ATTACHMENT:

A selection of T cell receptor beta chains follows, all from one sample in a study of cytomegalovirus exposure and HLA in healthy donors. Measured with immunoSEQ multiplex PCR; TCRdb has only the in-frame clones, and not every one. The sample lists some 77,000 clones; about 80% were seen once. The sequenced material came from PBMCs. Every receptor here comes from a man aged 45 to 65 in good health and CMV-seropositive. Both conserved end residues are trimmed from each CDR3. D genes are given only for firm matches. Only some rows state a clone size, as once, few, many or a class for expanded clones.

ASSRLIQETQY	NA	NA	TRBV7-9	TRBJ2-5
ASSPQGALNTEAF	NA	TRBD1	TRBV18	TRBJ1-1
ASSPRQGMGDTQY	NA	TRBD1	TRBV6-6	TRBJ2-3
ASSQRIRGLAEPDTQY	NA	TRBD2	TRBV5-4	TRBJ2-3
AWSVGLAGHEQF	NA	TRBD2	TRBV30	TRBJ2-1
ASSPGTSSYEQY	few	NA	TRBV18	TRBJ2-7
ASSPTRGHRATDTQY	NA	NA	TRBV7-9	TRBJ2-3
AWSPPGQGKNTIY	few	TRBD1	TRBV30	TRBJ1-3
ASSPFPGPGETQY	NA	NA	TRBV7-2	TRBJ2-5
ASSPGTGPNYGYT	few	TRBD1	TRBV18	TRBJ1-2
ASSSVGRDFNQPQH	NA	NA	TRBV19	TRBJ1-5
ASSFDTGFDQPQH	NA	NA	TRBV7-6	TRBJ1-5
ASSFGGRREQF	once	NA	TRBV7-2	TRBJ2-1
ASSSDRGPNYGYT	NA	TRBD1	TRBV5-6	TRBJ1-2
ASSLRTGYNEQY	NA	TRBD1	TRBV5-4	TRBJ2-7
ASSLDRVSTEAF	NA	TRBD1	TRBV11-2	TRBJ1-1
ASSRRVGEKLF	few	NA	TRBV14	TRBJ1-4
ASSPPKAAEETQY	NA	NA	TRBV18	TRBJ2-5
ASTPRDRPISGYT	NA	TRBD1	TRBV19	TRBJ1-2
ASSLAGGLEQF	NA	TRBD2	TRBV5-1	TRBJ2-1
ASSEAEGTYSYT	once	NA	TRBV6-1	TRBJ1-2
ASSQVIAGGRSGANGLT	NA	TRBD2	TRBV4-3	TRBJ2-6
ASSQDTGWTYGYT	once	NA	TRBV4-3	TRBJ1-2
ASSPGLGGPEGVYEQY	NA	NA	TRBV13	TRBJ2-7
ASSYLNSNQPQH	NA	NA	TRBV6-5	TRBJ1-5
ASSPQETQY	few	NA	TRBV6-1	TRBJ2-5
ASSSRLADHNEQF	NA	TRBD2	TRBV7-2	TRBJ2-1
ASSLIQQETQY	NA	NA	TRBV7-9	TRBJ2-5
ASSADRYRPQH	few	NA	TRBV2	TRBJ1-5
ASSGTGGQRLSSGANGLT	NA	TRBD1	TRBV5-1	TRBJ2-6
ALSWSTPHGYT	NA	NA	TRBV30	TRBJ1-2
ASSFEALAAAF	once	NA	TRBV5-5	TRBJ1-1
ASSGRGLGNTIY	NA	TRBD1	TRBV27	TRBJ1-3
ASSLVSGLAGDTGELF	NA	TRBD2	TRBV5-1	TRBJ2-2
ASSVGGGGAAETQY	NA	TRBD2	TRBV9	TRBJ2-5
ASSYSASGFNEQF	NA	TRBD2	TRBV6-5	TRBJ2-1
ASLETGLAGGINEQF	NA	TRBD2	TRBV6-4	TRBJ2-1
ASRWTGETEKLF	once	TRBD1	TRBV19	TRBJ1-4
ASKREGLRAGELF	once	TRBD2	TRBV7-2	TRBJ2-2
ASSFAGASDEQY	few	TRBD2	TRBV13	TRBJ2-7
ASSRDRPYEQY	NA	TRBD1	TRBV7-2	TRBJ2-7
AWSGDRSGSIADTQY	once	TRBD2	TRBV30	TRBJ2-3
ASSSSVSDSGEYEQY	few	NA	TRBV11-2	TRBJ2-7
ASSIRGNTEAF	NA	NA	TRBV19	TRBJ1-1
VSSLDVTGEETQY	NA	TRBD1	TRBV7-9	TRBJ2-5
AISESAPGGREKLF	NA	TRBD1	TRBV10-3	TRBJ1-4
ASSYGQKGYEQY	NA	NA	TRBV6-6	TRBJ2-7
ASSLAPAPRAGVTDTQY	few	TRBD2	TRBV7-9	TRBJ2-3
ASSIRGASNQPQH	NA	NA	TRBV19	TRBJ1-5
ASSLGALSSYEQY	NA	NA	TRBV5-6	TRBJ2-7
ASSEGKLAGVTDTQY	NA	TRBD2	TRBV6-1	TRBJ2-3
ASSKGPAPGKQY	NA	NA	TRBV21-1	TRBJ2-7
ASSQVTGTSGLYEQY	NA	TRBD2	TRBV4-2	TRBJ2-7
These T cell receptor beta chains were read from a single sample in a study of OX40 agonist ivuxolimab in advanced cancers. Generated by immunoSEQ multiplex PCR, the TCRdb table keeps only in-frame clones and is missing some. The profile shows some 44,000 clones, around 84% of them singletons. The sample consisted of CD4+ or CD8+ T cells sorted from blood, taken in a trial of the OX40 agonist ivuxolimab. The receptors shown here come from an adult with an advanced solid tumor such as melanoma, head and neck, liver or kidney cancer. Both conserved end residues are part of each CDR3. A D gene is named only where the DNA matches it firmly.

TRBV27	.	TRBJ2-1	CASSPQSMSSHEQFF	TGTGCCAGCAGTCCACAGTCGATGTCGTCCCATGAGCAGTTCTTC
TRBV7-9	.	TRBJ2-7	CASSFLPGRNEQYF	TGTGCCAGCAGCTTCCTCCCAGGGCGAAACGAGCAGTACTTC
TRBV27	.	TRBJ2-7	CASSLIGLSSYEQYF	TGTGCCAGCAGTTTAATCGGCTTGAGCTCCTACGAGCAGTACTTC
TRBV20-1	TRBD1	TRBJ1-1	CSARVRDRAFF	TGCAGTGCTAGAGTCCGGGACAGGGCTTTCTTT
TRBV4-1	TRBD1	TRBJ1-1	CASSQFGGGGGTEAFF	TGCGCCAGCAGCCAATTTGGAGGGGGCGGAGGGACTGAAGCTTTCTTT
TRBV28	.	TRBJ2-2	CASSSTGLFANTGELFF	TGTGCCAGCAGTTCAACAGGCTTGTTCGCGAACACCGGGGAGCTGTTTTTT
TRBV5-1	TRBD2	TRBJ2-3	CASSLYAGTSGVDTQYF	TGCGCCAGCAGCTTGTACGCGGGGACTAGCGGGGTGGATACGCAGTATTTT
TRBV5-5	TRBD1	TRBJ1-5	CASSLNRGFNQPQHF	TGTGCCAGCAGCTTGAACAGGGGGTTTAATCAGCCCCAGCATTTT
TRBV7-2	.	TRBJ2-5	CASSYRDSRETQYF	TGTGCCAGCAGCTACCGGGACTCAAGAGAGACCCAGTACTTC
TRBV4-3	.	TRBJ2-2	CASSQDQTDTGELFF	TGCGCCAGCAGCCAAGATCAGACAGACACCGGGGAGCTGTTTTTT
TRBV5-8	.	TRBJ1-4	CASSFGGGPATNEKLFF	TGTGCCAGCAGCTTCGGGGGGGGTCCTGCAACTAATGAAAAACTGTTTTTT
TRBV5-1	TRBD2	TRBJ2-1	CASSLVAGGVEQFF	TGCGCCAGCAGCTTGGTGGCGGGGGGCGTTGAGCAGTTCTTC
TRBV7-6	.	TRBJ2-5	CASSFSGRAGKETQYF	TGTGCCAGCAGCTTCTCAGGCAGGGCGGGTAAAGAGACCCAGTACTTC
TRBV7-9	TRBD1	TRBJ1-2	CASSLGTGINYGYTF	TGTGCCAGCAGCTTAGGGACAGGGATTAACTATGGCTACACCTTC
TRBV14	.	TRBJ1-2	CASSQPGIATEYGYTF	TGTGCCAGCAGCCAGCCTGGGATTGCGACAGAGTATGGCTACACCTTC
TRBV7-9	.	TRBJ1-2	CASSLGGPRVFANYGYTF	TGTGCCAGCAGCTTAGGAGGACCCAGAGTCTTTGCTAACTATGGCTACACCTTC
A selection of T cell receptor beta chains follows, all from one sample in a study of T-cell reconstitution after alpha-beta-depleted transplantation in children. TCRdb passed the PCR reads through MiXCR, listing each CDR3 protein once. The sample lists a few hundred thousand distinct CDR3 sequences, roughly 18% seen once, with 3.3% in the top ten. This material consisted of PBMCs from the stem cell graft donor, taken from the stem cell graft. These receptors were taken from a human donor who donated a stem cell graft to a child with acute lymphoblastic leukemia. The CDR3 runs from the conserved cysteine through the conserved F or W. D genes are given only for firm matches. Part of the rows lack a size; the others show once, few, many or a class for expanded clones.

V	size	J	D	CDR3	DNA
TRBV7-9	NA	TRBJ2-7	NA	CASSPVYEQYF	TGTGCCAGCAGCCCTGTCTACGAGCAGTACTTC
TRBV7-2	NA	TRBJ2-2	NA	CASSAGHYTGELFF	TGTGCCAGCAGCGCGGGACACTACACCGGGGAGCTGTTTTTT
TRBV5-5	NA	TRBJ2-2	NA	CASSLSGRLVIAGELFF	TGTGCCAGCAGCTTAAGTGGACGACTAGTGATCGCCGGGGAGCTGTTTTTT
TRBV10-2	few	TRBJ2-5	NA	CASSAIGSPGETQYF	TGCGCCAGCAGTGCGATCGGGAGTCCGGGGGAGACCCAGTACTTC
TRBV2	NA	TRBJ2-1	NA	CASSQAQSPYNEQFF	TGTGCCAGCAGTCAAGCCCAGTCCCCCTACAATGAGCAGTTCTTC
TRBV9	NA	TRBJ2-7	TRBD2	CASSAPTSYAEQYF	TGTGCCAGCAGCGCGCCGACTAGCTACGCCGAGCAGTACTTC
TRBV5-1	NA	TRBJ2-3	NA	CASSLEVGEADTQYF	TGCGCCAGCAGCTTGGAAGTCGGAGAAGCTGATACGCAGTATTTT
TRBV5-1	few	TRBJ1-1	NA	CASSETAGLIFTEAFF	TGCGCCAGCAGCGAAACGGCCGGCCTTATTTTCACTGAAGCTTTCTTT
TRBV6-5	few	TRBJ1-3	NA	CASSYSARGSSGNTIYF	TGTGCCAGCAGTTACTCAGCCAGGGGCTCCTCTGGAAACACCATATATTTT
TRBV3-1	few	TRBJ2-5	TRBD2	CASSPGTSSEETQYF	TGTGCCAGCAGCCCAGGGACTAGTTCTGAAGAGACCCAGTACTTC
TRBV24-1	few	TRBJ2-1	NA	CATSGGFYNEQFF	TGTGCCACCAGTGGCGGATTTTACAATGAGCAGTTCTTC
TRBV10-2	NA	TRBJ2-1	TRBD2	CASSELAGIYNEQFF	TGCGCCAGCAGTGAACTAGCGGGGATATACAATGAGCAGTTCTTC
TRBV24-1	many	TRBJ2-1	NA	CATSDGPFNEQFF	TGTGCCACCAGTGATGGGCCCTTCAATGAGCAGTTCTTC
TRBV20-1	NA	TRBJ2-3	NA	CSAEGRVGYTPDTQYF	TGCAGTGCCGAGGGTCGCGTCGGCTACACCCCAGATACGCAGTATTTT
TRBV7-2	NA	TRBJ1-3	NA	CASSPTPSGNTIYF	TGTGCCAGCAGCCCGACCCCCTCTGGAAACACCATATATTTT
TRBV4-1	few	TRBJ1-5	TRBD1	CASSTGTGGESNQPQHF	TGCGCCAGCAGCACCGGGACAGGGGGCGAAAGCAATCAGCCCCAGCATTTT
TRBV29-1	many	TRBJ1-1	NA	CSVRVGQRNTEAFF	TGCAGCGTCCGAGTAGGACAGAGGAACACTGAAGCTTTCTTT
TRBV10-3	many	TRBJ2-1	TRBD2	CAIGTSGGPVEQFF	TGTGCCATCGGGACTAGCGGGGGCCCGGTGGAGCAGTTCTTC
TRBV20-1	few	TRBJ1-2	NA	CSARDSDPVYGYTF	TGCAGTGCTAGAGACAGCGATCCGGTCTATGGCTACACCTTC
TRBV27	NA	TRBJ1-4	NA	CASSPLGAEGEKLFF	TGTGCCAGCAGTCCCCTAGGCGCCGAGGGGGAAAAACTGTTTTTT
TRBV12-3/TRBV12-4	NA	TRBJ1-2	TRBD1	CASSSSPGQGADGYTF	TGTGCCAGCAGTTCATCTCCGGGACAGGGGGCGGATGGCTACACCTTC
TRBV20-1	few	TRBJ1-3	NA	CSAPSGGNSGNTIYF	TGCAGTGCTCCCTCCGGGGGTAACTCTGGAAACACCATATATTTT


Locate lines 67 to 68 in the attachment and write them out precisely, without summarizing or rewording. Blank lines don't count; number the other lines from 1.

TRBV5-1	TRBD2	TRBJ2-1	CASSLVAGGVEQFF	TGCGCCAGCAGCTTGGTGGCGGGGGGCGTTGAGCAGTTCTTC
TRBV7-6	.	TRBJ2-5	CASSFSGRAGKETQYF	TGTGCCAGCAGCTTCTCAGGCAGGGCGGGTAAAGAGACCCAGTACTTC